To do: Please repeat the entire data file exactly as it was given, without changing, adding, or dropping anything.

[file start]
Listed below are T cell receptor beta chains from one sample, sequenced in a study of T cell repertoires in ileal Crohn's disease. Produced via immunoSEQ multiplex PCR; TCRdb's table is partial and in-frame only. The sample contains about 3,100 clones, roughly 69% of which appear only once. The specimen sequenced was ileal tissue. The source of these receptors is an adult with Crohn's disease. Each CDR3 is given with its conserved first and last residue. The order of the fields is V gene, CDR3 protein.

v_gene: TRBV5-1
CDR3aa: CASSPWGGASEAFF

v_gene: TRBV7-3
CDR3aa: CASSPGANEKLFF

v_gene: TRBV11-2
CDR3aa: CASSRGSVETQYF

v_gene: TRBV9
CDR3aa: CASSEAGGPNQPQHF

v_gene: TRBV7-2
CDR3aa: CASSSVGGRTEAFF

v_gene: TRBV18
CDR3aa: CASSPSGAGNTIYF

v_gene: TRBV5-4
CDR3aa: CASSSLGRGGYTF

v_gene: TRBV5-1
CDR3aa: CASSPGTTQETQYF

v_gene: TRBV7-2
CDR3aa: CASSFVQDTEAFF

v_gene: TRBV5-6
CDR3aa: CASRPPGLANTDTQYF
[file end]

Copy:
Listed below are T cell receptor beta chains from one sample, sequenced in a study of T cell repertoires in ileal Crohn's disease. Produced via immunoSEQ multiplex PCR; TCRdb's table is partial and in-frame only. The sample contains about 3,100 clones, roughly 69% of which appear only once. The specimen sequenced was ileal tissue. The source of these receptors is an adult with Crohn's disease. Each CDR3 is given with its conserved first and last residue. The order of the fields is V gene, CDR3 protein.

v_gene: TRBV5-1
CDR3aa: CASSPWGGASEAFF

v_gene: TRBV7-3
CDR3aa: CASSPGANEKLFF

v_gene: TRBV11-2
CDR3aa: CASSRGSVETQYF

v_gene: TRBV9
CDR3aa: CASSEAGGPNQPQHF

v_gene: TRBV7-2
CDR3aa: CASSSVGGRTEAFF

v_gene: TRBV18
CDR3aa: CASSPSGAGNTIYF

v_gene: TRBV5-4
CDR3aa: CASSSLGRGGYTF

v_gene: TRBV5-1
CDR3aa: CASSPGTTQETQYF

v_gene: TRBV7-2
CDR3aa: CASSFVQDTEAFF

v_gene: TRBV5-6
CDR3aa: CASRPPGLANTDTQYF